We now have several options to add WiFi to IoT / embedded projects at relatively low cost, and ESP8266 based solutions clearly wins on costs, but are there some advantages to other higher priced modules? To help us find out, Mike Barela has put up a comparison table with some Wi-FI modules based on Espressif ESP8266, Texas Instruments CC3000, Microchip RN131, and H&D Wireless HDG204 processors.
- Note 1 – Also comes in Arduino Shield size with SD card slot for $39.95
- Note 2 & 3 – Adafruit and Sparkfun sell tested units with AT Firmware for $6.95. lower prices are available on eBay, but quality may vary.
- Note 4 – Currents are probably somewhat higher than stock ESP-12 due to onboard LED and regulator.
The comparison is not exhaustive, but it still appears to show ESP8266 solutions support most features than pricer competing modules. There are however case where competing solutions have an edge, for example if you need an Arduino shield, although ESP8622 can be programmed with the Arduino IDE, and some ESP8266 based shields are available, but probably not as well supported (yet?) as the ones from Sparkfun and Adafruit. Mike also considers Arduino shields and CC3000 to have better software support and documentation, although he acknowledges ESP8266 community has help narrowing the gap.
Finally, for battery powered systems, TI CC3000 is the best of the list, with Arduino shields not really suitable, and ESP8266 modules could be used but a lack of documented projects with optimized power usage may make such project a little more complicated. You can read Mike’s complete blog post for more on his take.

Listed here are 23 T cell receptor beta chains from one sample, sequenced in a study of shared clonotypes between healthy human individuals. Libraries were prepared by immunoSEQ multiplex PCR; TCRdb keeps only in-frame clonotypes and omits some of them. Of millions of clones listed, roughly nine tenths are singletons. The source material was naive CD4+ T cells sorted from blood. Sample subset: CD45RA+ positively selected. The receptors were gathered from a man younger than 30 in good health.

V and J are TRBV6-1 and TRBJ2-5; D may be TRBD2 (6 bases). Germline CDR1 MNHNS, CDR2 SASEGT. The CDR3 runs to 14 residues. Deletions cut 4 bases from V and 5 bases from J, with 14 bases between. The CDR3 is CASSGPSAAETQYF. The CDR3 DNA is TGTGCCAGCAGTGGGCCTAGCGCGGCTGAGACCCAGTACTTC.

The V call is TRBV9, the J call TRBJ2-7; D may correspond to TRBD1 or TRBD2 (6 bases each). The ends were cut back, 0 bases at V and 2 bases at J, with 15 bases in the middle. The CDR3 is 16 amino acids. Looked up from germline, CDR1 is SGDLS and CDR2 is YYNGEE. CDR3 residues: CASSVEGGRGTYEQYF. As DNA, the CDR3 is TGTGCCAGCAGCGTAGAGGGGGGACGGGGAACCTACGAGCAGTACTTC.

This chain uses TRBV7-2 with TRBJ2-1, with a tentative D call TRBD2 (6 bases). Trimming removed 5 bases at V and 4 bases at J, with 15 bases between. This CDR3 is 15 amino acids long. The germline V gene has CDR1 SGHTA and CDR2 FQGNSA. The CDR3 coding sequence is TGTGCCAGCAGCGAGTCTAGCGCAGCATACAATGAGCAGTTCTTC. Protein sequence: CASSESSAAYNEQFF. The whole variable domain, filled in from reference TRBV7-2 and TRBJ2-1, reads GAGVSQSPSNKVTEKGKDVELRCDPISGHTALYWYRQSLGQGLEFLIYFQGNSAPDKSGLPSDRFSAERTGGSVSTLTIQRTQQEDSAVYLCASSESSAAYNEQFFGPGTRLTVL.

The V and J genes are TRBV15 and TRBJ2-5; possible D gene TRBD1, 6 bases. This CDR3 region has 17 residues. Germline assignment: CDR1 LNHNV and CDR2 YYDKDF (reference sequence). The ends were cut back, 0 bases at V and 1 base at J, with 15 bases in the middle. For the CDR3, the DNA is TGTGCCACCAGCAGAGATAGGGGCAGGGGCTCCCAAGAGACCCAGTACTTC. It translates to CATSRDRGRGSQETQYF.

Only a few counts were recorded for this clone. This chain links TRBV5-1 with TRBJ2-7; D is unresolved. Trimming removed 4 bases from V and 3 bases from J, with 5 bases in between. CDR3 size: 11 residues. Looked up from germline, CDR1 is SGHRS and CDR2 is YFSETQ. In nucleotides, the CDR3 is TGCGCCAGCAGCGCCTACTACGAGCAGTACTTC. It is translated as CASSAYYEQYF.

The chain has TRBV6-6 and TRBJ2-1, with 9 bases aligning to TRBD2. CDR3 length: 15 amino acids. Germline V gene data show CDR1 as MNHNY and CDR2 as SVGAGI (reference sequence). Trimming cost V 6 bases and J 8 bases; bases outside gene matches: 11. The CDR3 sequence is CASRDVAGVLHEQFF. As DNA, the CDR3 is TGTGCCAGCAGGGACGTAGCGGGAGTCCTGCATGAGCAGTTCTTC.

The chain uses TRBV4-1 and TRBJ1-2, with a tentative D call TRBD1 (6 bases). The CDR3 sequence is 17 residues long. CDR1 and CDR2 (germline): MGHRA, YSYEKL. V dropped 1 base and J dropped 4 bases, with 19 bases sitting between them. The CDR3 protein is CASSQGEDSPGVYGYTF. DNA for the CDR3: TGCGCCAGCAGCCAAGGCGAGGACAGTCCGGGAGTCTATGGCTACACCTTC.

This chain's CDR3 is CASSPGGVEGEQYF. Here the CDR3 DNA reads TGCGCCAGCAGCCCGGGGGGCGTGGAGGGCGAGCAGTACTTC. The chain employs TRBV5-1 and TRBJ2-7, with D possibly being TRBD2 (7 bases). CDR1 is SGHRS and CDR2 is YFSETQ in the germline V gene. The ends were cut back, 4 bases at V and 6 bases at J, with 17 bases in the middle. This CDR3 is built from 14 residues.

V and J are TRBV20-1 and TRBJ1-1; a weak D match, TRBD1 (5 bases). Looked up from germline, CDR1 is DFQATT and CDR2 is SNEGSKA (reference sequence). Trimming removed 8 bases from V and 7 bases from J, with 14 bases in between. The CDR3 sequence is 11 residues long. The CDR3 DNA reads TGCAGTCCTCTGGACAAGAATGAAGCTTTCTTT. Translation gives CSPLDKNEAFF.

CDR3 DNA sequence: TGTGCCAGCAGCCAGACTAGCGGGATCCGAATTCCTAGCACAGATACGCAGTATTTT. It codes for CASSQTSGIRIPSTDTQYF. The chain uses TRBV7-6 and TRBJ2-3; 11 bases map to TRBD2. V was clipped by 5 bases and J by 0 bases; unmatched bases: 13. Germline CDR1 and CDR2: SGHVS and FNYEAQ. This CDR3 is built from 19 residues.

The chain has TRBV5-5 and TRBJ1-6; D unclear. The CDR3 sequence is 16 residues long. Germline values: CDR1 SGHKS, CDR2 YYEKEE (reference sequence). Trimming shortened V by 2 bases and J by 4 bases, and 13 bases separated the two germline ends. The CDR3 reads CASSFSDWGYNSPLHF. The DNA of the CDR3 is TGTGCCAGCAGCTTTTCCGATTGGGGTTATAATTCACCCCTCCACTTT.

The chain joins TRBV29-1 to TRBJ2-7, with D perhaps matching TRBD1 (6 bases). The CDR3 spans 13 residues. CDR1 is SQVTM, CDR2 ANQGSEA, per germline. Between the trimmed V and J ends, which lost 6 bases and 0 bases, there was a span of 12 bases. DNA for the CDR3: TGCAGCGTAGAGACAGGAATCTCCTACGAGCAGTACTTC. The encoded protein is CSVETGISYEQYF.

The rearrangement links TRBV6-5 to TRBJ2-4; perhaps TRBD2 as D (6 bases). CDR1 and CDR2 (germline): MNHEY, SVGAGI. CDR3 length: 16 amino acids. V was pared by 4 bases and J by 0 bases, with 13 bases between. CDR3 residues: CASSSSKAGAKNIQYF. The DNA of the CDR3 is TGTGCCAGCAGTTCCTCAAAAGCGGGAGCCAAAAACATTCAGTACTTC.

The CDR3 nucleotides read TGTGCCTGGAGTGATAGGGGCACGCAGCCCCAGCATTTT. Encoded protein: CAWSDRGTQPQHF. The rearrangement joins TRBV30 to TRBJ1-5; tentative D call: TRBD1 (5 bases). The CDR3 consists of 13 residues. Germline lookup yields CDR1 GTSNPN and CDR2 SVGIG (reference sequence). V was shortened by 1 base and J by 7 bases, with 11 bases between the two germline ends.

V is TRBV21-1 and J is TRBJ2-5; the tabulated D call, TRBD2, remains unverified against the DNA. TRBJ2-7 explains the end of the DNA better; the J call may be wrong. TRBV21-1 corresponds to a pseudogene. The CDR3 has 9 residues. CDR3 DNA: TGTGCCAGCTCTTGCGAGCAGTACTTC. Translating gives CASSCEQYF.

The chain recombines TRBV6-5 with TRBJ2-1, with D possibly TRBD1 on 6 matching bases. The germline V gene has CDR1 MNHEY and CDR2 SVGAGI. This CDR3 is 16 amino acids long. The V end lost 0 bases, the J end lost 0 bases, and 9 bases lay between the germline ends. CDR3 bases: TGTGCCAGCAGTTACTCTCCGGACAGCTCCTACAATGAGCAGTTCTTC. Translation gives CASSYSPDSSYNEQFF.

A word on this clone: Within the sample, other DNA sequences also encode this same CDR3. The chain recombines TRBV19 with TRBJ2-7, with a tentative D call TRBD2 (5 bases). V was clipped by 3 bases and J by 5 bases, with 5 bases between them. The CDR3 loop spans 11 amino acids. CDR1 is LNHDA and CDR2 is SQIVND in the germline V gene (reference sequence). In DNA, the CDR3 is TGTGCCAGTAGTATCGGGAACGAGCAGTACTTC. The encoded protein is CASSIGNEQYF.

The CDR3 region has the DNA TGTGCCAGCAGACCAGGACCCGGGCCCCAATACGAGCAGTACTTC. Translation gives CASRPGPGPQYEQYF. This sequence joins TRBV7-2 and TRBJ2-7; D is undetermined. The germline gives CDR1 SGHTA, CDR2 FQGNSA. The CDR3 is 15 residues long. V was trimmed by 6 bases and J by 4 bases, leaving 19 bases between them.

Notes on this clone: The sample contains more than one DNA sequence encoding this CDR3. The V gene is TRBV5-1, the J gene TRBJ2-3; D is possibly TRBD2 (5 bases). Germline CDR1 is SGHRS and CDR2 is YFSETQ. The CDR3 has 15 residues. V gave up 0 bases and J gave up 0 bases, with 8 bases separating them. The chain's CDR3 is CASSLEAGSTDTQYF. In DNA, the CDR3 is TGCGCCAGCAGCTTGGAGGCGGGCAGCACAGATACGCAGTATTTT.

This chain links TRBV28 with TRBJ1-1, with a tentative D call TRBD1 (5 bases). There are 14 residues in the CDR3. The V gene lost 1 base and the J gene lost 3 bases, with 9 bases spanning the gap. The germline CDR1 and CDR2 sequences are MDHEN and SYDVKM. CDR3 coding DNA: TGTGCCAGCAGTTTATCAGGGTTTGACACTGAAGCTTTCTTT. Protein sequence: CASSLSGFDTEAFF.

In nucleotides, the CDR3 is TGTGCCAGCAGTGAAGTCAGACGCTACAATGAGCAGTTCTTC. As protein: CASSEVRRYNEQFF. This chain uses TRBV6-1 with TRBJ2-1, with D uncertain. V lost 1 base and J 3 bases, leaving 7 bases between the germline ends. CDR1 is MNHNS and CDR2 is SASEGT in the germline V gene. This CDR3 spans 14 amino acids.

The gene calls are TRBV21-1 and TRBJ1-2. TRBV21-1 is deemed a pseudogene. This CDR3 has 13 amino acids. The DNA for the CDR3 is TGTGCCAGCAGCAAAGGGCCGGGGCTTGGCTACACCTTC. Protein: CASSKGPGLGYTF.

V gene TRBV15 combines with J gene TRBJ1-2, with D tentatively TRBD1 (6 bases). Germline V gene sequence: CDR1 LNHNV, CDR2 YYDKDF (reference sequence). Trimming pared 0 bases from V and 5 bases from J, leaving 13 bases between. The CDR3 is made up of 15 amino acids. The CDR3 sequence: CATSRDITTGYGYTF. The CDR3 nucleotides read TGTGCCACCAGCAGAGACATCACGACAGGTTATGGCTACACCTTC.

Jean-Luc started CNX Software in 2010 as a part-time endeavor, before quitting his job as a software engineering manager, and starting to write daily news, and reviews full time later in 2011.
31 Replies to “IoT Wi-Fi Modules Comparison Table – ESP8266 vs CC3000 vs RN131 vs HDG204”
Title states “CC3300”. It should be CC3000.
At this price the community will close the gap. I have a few ESP8266 boards. They Ti support for C3300 board is absolutely top notch. (The actual designers answer questions on the forum) But, OMFG, the price of the ESP 8266 and access the the CPU on chip is totally amazing.
Sizes on the shields looks wrong, 2100x2600mm is really huge!
ESP8622??? What is this?
TI’s CC3200 also provides on-chip CPU access. In fact it has 2 separate cores – cortex-m3 for use app, and something else for radio part. This has some advantages, but this price is higher.
This post copied from http://21stdigitalhome.blogspot.com/ – the original does not have the errors. Please take your copy down and link to the original.
ESP8266 is from Espressif – http://espressif.com/
It is under $1 in quantity.
Doesn’t the Huzzah ESP8266 use the ESP-12? Also, not sure about the microchip wifi modules,
but their wired modules (enc286j60) are nice because they implement only the physical layer.. leaving your host platform to implement the tcp/ip stack. Much more control if you want it!
I found many weird part numbers here…
CC3300 = maybe a new release of CC3200
ESP8622 => maybe a new release of ESP8266
enc286j60 => maybe a new release of enc28j60
So I made a conclusions… ^_^
There’s a typo in the title. It’s actually ESP8266 not ESP8622.
Thanks for this really handy table. Even more WiFi Modules to consider:
– CC3200 Launchpad, http://www.ti.com/tool/cc3200-launchxl
– USR-C322 (also CC3200 based) http://www.usriot.com/Product/113.html
– USR-WIFI232-A Mediatek MT5931 http://www.usriot.com/Product/29.html
– MT7681-based Module http://www.seeedstudio.com/depot/MT7681-WiFi-module-p-2083.html